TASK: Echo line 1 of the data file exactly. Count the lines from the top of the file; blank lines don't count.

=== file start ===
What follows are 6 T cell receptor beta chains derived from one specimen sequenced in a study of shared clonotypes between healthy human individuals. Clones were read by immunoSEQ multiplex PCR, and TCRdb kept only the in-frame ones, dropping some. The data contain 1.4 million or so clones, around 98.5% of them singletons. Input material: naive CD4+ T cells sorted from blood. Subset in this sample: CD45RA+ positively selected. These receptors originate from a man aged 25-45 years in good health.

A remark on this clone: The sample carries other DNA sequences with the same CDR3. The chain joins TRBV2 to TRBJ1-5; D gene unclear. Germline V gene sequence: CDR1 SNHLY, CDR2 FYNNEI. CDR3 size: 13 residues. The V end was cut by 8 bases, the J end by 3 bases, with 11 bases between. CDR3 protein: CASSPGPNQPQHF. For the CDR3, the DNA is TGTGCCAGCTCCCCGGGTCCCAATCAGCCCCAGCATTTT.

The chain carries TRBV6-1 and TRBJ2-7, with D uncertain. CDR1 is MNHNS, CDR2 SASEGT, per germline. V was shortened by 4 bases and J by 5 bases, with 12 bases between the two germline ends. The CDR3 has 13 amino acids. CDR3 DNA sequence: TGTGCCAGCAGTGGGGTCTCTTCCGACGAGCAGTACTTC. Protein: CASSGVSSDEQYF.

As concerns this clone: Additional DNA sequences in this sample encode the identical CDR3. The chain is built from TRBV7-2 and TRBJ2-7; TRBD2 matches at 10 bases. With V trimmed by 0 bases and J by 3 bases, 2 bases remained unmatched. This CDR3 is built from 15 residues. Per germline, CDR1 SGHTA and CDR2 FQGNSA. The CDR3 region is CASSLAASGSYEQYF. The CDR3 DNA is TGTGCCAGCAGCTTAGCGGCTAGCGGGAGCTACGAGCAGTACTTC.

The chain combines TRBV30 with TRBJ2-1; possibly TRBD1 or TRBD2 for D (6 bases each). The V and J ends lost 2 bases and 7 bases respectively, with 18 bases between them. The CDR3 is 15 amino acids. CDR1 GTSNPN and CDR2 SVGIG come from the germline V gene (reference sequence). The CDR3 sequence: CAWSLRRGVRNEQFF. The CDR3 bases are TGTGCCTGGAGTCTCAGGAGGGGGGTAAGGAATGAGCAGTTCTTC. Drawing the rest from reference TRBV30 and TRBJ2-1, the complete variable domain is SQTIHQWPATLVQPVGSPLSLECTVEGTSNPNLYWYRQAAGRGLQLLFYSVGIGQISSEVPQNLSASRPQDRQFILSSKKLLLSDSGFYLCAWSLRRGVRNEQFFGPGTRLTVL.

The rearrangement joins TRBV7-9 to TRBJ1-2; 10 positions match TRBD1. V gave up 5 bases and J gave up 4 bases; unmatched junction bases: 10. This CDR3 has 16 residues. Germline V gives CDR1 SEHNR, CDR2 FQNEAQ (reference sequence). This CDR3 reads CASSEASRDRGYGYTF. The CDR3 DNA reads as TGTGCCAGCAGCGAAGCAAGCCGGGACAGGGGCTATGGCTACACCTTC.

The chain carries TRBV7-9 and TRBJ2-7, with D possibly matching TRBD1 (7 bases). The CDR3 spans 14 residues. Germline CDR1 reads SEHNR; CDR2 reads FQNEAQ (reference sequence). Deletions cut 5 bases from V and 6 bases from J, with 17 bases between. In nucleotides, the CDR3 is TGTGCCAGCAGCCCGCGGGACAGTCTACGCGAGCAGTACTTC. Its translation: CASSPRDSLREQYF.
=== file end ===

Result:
What follows are 6 T cell receptor beta chains derived from one specimen sequenced in a study of shared clonotypes between healthy human individuals. Clones were read by immunoSEQ multiplex PCR, and TCRdb kept only the in-frame ones, dropping some. The data contain 1.4 million or so clones, around 98.5% of them singletons. Input material: naive CD4+ T cells sorted from blood. Subset in this sample: CD45RA+ positively selected. These receptors originate from a man aged 25-45 years in good health.